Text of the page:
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Development of a pan-Simbu real-time reverse transcriptase PCR for the detection of Simbu serogroup viruses and comparison with SBV diagnostic PCR systems
Virology Journal volume 10, Article number: 327 (2013)
Schmallenberg virus (SBV), a novel orthobunyavirus of the Simbu serogroup, was first identified in October 2011 in dairy cattle in Germany, where it caused fever, diarrhea and a drop in milk yield. Since then, SBV additionally has been detected in adult sheep and goats. Although symptoms of acute infection were not observed, infection during a vulnerable phase of pregnancy caused congenital malformations and stillbirths. In view of the current situation and the possible emergence of further Simbu serogroup members, a pan-Simbu real-time reverse transcriptase (RT) PCR system for the reliable detection of Simbu serogroup viruses should be developed.
In this study a pan-Simbu real-time RT-PCR system was established and compared to several SBV real-time RT-PCR assays. All PCR-systems were tested using a panel of different Simbu serogroup viruses as well as several field samples from diseased cattle, sheep and goats originating from all over Germany. Several pan-Simbu real-time RT-PCR products were sequenced via Sanger sequencing. Furthermore, in silico analyses were performed to investigate suitability for the detection of further orthobunyaviruses.
All tested members of the Simbu serogroup (n = 14) as well as most of the field samples were successfully detected by the pan-Simbu real-time RT-PCR system. The comparison of this intercalating dye assay with different TaqMan probe-based assays developed for SBV diagnostics confirmed the functionality of the pan-Simbu assay for screening purposes. However, the SBV-TaqMan-assay SBV-S3 delivered the highest analytical sensitivity of less than ten copies per reaction for duplex systems including an internal control. In addition, for confirmation of SBV-genome detection the highly specific SBV-M1 assay was established.
The pan-Simbu real-time RT-PCR system was able to detect all tested members of the Simbu serogroup, most of the SBV field samples as well as three tested Bunyamwera serogroup viruses with a suitable sensitivity. According to in silico analyses, this system seems to be able to detect a broad orthobunyavirus spectrum. As an additional feature of the pan-Simbu real-time RT-PCR system, subsequent species classification via sequencing is feasible. Regarding SBV diagnostics, the performance of the S-segment targeting SBV-S3 assay was superior with respect to the analytical sensitivity.
In October 2011, a novel orthobunyavirus (family: Bunyaviridae) related to the Simbu serogroup viruses affected dairy cattle on a farm near the city of Schmallenberg (North Rhine-Westphalia, Germany). The virus caused clinical signs such as fever, diarrhea and decreased milk yield in dairy cattle. It was finally identified via full-genome sequencing combined with metagenome analysis and named Schmallenberg virus (SBV) after its geographical origin . Subsequently, SBV was detected in samples from diseased cattle in the Netherlands and in malformed sheep and goat lambs as well as in calves from several European countries .
Orthobunyaviruses are characterized by a tripartite, single-stranded, negative-sense RNA genome [3, 4]. The three segments are termed according to their size as small (S), medium (M) and large (L) . The genus is divided into 18 serogroups defined by serological relationships. One of the largest serogroups, the Simbu serogroup, comprises at least 25 members . Full-genome sequencing as well as Sanger sequencing and subsequent phylogenetic analyses revealed that SBV is a Simbu serogroup virus, closely related to viruses of the species Sathuperi virus. Sequencing also revealed a complementarity of the 3 prime and the 5 prime end of each segment, a typical feature of the members of the family Bunyaviridae, which leads to the formation of panhandle structures .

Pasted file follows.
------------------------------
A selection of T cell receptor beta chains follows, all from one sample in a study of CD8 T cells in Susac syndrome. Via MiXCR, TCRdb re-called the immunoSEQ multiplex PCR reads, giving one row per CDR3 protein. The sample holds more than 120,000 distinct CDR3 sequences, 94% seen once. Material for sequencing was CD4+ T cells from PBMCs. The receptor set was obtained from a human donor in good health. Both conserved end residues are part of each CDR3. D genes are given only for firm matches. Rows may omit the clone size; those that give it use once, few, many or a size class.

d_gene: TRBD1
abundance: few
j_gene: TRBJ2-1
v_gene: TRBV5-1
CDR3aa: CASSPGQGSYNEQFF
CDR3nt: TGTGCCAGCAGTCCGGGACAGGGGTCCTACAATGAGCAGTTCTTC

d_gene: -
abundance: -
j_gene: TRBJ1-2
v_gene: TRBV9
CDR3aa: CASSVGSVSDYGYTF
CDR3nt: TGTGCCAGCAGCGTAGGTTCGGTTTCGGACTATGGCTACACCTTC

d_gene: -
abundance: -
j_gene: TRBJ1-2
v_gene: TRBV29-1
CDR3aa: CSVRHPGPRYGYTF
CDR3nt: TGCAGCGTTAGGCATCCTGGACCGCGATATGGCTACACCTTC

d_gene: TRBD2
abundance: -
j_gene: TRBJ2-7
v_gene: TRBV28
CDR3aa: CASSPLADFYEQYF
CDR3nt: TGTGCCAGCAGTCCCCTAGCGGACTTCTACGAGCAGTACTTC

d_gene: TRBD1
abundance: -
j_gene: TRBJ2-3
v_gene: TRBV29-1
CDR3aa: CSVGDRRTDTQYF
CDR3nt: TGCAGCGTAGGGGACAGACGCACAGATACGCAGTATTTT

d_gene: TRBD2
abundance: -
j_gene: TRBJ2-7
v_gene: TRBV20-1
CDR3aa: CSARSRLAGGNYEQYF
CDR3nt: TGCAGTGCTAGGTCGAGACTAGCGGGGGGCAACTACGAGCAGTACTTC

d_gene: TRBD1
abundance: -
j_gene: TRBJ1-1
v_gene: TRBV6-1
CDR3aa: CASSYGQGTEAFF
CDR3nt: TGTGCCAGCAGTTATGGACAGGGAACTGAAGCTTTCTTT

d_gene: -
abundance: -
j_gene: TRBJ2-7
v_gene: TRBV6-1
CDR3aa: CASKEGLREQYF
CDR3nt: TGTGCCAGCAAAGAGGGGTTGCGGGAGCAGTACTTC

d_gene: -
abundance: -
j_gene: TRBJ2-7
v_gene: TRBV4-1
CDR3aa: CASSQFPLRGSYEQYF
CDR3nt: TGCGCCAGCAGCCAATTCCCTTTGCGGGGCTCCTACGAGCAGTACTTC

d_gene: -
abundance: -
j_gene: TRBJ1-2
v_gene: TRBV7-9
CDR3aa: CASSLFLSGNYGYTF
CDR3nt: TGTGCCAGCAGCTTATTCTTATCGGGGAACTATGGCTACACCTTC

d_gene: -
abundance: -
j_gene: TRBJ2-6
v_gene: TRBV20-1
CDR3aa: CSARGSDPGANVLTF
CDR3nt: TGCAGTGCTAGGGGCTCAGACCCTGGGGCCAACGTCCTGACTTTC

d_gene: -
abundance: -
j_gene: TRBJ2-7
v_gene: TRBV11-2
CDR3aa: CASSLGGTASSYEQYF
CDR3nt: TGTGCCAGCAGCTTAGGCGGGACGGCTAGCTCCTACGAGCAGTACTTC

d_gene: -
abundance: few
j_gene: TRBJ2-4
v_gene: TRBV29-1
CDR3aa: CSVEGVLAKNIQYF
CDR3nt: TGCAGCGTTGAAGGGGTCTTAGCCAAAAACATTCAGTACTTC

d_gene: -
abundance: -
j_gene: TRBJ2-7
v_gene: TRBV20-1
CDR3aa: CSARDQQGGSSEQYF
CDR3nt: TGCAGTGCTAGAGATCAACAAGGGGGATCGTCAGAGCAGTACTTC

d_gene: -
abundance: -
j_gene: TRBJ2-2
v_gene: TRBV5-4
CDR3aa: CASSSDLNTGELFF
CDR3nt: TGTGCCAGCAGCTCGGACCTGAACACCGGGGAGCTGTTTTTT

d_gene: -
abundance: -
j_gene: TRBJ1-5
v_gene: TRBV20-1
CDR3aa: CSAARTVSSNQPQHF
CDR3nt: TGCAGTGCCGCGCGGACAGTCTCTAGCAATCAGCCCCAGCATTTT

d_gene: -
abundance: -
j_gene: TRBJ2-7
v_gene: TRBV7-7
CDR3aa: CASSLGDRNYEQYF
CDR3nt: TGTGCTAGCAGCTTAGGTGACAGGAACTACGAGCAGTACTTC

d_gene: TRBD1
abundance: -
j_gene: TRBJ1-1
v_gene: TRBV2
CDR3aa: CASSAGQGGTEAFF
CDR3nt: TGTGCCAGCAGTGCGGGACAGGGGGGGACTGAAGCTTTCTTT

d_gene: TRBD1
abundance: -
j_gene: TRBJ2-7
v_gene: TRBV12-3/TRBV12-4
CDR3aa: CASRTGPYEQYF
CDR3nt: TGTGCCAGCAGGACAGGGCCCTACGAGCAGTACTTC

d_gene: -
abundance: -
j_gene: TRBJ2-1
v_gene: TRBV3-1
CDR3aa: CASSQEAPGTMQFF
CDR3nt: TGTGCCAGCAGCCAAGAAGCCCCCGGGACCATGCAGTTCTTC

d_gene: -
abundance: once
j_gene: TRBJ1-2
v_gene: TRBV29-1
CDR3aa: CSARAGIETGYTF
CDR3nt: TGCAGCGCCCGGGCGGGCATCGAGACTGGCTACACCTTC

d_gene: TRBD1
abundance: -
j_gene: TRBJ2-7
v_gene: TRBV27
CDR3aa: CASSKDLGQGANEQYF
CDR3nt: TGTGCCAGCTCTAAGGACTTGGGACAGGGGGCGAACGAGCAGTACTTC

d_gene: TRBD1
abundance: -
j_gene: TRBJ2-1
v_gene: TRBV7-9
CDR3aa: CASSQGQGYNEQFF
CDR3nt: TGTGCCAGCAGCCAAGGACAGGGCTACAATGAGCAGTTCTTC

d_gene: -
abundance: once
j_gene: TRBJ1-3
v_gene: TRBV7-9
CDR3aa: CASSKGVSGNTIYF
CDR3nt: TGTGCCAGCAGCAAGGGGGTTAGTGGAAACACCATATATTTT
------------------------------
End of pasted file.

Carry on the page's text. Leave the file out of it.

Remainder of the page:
In this study a pan-Simbu real-time reverse transcriptase (RT) PCR system was developed based on two conserved sequence regions of the L-segment facilitating the amplification of a 279 base pair (bp) fragment for the reliable detection of viruses predominantly from the Simbu serogroup. Furthermore, several diagnostic real-time RT-PCR assays for the sensitive and specific detection of the SBV genome were developed and validated. Within the SBV L-segment the SBV-L1 and the SBV-L1.4 assays detected an amplification fragment of 144 bp and 107 bp in length, respectively. The SBV-M1 assay produced a 137 bp PCR product from the M-segment, whereas the published SBV-S3 assay detected an 88 bp region of the S-segment . All of these PCR-systems were tested with a panel of different Simbu serogroup viruses as well as several SBV field samples from diseased cattle, sheep and goats originating from all over Germany.
Results and discussion
As a first step, from our perspective pivotal members of the Simbu serogroup (Aino virus AINOV, Akabane virus AKAV, Douglas virus DOUV, Oropouche virus OROV, Peaton virus PEAV, Sabo virus SABOV, Sango virus SANV, Sathuperi virus SATV, Shamonda virus SHAV, Shuni virus SHUV, Simbu virus SIMV, Thimiri virus THIV, Tinaroo virus TINV; see Table 1 for species classification) including SBV and three members of the Bunyamwera serogroup (Batai virus BATV, Bunyamwera virus BUNV, Ngari virus NRIV) were tested to define the detection spectrum of the intercalating dye based pan-Simbu real-time RT-PCR system and the TaqMan probe-based SBV real-time RT-PCR assays (Table 1). Although the applied virus titers were partially low (1 × 102, 1 × 102.5 or 1 × 103 50% tissue culture infectious doses (TCID50) per ml), the pan-Simbu real-time RT-PCR system detected all tested isolates of the Simbu serogroup. DOUV however was recognized with a high quantification cycle (Cq) value of 35.7 presumably caused by mismatches in the binding region of the forward primer (Figure 1). Also the detection of THIV seems problematic, yielding the highest Cq-value (36.2) in this investigation. To further characterize the pan-Simbu real-time RT-PCR system the limit of detection and the PCR efficiency were determined using an SBV L-segment standard. The assay reliably detected 100 copies per reaction and displayed an efficiency of 91.6%.